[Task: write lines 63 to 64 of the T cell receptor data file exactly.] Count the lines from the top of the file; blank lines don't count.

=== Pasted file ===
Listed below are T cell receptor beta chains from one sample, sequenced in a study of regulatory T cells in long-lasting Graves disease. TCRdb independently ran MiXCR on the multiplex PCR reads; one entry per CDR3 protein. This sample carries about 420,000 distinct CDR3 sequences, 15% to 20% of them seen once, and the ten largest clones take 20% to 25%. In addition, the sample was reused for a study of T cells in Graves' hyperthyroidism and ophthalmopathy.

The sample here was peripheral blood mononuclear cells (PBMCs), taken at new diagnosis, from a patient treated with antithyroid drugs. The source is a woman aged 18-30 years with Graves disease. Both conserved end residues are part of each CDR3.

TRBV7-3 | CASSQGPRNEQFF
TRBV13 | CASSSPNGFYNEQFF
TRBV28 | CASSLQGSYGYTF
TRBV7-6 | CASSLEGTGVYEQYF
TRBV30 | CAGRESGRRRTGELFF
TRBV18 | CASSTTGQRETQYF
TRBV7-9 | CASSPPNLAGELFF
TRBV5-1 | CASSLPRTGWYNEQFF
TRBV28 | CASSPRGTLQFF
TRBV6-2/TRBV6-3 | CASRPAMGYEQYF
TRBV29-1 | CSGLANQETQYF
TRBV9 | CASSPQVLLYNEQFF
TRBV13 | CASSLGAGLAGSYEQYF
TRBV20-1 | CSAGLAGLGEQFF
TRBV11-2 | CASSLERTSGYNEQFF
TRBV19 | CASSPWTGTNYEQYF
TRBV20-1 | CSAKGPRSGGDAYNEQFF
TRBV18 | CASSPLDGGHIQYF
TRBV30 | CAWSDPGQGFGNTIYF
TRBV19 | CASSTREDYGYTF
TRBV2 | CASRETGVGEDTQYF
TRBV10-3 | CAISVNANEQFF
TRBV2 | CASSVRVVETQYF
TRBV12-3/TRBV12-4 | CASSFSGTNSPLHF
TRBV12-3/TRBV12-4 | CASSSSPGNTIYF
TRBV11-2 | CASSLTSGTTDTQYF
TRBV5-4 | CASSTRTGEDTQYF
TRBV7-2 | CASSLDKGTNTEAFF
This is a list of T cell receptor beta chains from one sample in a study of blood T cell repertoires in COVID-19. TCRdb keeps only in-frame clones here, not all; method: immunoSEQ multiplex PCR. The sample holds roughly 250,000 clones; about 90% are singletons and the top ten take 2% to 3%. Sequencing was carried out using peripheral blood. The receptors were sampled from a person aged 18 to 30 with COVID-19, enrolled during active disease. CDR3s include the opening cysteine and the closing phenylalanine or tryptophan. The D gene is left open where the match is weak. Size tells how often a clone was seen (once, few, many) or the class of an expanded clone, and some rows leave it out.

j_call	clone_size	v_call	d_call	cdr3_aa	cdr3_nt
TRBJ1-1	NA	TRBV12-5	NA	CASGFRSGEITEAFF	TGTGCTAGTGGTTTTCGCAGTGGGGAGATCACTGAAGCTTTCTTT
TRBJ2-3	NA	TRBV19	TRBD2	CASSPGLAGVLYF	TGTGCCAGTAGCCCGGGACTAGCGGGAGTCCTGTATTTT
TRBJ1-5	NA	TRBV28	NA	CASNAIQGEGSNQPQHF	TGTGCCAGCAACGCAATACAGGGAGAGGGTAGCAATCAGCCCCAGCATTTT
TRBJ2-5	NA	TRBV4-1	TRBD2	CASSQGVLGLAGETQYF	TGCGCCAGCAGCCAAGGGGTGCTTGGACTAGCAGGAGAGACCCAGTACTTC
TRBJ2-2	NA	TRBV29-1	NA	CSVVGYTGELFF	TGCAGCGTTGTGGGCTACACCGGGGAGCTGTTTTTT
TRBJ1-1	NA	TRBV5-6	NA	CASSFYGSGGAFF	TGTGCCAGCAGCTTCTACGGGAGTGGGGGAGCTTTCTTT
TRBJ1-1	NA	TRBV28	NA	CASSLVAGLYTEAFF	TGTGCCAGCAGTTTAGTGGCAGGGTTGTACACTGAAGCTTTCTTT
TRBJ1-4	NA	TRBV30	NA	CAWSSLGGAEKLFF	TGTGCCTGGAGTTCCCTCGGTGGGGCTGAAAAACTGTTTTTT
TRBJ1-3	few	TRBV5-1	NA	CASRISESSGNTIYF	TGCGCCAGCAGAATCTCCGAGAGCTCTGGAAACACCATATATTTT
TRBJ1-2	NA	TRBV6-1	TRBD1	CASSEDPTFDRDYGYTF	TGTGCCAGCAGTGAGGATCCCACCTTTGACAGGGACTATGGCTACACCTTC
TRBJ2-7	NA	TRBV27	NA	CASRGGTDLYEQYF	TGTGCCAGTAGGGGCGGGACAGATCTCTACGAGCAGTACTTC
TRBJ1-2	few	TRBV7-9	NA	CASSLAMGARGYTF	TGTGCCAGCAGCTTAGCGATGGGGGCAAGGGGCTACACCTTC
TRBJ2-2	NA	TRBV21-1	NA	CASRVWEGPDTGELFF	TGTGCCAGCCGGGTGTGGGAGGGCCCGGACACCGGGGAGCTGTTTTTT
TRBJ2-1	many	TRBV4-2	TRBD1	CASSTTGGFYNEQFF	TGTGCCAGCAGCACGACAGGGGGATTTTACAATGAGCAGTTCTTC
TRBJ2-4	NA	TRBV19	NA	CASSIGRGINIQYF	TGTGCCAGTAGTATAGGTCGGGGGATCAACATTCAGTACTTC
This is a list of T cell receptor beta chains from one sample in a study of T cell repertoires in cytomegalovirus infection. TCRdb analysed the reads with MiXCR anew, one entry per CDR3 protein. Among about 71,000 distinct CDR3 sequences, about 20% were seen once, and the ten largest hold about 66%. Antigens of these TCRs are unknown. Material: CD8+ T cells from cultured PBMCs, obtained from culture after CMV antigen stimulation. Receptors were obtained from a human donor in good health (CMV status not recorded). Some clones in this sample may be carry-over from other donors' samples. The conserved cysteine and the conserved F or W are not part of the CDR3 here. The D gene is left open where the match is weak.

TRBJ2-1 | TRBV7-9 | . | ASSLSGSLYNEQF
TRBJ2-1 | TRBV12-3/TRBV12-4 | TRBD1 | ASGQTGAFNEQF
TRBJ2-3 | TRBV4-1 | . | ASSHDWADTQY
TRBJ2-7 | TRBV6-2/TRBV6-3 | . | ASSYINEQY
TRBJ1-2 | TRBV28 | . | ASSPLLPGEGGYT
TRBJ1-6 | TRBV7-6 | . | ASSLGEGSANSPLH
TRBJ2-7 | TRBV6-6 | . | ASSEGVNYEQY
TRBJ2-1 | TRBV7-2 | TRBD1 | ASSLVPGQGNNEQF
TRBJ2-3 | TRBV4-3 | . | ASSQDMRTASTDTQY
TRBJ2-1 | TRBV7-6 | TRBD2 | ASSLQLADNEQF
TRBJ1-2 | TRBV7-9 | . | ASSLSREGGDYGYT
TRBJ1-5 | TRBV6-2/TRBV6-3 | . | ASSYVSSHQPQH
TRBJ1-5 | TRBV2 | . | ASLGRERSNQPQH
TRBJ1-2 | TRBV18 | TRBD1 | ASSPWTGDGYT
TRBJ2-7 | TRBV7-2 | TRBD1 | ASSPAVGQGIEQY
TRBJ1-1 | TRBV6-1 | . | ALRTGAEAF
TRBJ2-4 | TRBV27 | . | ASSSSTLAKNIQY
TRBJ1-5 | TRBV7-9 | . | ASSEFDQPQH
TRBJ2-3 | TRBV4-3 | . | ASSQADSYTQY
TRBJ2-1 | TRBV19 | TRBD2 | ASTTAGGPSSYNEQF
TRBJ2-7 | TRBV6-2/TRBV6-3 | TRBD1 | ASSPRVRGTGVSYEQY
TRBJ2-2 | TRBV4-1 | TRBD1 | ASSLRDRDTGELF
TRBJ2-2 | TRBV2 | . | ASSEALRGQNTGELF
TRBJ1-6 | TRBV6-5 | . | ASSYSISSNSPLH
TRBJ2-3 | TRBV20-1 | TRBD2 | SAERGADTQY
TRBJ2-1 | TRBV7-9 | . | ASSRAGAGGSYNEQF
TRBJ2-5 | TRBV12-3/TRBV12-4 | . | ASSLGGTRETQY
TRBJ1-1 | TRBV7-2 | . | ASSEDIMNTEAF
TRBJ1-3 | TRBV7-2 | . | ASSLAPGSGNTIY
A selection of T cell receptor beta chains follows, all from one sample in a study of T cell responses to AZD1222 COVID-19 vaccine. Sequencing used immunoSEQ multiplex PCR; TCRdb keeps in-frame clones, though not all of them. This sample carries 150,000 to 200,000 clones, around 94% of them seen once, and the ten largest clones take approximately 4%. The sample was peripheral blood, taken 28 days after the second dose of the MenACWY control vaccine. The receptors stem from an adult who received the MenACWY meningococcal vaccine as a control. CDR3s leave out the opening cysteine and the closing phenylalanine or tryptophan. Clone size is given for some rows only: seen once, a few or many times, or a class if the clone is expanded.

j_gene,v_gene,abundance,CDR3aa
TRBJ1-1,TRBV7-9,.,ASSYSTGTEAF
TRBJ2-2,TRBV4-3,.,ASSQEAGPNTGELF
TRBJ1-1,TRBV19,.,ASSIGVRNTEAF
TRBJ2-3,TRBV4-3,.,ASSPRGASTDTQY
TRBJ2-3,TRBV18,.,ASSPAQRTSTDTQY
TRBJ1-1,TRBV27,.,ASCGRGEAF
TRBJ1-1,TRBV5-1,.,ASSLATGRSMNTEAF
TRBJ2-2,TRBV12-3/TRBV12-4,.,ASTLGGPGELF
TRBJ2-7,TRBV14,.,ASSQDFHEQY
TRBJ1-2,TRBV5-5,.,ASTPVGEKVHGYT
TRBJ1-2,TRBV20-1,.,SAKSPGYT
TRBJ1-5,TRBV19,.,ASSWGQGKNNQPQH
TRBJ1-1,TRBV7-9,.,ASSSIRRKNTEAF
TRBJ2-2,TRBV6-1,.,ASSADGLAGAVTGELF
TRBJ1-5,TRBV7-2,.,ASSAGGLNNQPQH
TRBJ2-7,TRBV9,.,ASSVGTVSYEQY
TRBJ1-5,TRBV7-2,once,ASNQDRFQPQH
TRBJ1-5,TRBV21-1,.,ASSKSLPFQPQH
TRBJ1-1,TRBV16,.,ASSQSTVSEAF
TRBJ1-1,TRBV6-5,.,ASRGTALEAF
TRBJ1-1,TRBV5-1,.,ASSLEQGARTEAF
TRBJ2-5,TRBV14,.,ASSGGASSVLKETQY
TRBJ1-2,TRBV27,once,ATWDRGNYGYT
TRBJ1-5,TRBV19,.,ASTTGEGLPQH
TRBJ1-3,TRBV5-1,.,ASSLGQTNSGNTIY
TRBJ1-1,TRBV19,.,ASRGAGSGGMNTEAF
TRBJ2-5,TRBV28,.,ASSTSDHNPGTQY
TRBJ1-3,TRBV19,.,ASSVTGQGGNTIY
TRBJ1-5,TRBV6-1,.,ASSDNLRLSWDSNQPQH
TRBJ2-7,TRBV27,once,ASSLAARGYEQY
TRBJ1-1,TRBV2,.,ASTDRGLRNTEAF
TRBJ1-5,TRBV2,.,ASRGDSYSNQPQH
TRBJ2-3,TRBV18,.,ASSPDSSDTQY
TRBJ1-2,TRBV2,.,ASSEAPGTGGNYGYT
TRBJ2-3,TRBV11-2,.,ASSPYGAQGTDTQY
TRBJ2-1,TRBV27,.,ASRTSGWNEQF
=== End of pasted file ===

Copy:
TRBJ2-7 | TRBV7-2 | TRBD1 | ASSPAVGQGIEQY
TRBJ1-1 | TRBV6-1 | . | ALRTGAEAF